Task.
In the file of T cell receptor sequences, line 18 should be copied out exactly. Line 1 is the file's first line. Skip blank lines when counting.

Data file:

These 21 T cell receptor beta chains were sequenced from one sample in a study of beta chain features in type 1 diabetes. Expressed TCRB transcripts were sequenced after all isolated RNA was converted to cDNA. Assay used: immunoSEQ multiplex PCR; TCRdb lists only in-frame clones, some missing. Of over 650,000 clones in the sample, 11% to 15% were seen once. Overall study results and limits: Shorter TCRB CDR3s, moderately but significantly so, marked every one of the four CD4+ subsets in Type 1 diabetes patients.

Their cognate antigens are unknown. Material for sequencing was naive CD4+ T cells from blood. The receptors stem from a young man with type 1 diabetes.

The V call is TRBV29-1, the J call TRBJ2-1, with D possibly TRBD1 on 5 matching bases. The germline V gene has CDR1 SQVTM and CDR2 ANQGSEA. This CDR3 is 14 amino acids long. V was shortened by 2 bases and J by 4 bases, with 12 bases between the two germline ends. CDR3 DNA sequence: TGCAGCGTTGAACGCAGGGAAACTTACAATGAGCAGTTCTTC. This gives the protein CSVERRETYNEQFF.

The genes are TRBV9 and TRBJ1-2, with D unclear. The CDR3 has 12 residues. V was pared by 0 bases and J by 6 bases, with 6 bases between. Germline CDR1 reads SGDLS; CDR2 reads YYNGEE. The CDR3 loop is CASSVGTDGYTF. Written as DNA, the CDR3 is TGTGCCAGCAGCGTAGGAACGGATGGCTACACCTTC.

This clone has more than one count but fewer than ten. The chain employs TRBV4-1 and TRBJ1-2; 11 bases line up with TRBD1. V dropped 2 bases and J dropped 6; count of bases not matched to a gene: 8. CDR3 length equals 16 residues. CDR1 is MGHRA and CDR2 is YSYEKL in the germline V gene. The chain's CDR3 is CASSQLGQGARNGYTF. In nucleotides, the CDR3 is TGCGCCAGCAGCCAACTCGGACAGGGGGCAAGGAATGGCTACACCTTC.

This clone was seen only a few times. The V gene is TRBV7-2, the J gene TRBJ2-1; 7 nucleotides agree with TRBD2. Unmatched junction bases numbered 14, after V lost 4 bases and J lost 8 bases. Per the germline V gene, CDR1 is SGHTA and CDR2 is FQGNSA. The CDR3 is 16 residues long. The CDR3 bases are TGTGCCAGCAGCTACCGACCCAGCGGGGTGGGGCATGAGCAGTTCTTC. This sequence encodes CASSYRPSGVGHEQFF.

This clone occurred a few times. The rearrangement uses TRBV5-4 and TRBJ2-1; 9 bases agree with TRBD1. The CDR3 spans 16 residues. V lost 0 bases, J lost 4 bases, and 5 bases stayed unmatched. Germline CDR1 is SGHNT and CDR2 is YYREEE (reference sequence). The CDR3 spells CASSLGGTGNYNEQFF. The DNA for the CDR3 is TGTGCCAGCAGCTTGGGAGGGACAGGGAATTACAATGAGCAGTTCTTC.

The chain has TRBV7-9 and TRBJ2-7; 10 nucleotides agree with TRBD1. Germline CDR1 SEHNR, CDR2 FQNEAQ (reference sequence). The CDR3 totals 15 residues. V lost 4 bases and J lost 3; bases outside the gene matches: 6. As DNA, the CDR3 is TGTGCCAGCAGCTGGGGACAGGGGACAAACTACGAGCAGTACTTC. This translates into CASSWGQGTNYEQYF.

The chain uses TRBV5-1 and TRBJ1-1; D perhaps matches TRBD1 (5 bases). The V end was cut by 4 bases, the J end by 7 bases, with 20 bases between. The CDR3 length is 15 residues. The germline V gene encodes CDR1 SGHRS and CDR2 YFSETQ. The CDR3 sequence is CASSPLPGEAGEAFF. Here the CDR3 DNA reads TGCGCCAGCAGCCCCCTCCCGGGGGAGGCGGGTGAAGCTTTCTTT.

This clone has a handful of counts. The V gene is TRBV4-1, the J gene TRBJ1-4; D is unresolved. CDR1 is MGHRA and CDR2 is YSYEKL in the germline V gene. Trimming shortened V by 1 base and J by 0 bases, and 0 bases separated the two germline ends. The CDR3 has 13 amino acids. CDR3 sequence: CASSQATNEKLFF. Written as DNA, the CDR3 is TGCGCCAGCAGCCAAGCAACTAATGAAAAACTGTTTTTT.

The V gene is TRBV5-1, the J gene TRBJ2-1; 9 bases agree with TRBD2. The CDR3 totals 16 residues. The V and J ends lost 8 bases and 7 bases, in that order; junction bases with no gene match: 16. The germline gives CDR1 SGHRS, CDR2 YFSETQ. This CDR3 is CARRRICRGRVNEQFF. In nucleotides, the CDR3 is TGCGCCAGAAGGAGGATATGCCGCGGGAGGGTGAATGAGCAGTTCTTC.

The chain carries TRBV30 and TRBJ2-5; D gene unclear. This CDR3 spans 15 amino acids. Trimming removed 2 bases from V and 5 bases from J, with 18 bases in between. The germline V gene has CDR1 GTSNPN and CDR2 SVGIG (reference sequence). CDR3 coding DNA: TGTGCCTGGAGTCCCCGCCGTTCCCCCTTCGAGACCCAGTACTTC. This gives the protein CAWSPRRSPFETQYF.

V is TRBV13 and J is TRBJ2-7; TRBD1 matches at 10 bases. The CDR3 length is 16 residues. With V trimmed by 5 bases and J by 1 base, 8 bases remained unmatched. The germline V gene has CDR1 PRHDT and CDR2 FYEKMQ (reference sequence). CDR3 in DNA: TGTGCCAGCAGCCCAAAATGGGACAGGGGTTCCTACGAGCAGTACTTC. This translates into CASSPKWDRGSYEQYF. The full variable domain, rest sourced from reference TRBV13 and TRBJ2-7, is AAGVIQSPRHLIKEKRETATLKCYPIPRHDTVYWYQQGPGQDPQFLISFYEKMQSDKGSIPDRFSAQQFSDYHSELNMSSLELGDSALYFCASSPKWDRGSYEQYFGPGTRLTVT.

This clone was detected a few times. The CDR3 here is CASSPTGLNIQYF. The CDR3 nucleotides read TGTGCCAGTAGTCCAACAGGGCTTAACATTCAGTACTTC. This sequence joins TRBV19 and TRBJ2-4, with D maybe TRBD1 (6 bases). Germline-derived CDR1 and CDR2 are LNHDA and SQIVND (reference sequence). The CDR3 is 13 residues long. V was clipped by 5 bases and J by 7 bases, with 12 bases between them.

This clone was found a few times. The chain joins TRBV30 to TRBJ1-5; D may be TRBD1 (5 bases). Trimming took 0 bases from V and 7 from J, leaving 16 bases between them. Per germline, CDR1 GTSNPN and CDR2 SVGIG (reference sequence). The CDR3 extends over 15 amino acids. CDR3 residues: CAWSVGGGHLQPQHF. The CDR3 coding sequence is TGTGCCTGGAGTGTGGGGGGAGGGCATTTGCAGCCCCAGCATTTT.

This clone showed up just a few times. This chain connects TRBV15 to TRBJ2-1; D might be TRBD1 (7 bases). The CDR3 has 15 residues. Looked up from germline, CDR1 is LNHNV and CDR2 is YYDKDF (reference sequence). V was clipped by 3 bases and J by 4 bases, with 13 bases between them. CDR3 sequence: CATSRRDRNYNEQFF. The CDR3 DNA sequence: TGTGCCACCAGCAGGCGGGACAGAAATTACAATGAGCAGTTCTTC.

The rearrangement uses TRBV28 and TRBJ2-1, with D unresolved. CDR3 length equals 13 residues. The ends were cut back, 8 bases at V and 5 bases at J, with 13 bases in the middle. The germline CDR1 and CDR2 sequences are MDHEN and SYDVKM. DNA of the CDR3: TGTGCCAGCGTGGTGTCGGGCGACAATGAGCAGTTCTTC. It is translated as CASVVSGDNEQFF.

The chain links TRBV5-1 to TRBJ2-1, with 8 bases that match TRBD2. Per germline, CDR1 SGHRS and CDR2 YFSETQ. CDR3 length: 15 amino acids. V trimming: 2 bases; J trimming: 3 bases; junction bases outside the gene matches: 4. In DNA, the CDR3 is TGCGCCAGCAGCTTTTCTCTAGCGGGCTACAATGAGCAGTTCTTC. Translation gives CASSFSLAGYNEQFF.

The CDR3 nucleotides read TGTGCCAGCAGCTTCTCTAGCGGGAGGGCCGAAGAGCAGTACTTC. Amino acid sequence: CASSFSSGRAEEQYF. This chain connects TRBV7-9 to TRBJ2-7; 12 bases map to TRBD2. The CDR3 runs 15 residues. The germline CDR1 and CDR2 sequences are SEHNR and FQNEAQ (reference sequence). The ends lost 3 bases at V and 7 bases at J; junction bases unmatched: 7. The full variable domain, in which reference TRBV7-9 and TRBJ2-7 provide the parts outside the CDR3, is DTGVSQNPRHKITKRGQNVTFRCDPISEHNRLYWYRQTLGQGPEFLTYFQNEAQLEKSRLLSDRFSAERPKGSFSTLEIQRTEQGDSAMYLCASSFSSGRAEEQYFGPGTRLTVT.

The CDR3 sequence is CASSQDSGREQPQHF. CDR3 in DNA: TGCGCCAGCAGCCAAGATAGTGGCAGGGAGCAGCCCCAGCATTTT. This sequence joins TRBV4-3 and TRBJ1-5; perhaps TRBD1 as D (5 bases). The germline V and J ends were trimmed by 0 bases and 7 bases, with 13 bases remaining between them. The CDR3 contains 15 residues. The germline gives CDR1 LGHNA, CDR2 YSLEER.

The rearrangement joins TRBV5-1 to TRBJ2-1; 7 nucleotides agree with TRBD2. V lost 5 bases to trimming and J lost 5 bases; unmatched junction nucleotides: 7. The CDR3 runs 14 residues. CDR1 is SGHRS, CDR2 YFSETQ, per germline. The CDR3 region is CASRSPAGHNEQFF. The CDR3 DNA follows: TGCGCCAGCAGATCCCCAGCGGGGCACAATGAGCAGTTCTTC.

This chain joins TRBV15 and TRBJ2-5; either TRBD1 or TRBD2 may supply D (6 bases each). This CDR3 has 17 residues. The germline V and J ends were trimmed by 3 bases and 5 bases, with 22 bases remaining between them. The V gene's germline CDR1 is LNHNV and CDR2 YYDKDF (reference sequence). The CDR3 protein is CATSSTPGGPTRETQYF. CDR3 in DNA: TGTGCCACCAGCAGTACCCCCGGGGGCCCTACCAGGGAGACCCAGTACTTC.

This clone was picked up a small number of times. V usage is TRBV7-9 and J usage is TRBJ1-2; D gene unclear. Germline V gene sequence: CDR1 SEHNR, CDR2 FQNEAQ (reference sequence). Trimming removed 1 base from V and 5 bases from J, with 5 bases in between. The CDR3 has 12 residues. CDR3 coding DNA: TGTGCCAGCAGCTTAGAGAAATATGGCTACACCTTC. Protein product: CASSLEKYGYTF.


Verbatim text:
The chain links TRBV5-1 to TRBJ2-1, with 8 bases that match TRBD2. Per germline, CDR1 SGHRS and CDR2 YFSETQ. CDR3 length: 15 amino acids. V trimming: 2 bases; J trimming: 3 bases; junction bases outside the gene matches: 4. In DNA, the CDR3 is TGCGCCAGCAGCTTTTCTCTAGCGGGCTACAATGAGCAGTTCTTC. Translation gives CASSFSLAGYNEQFF.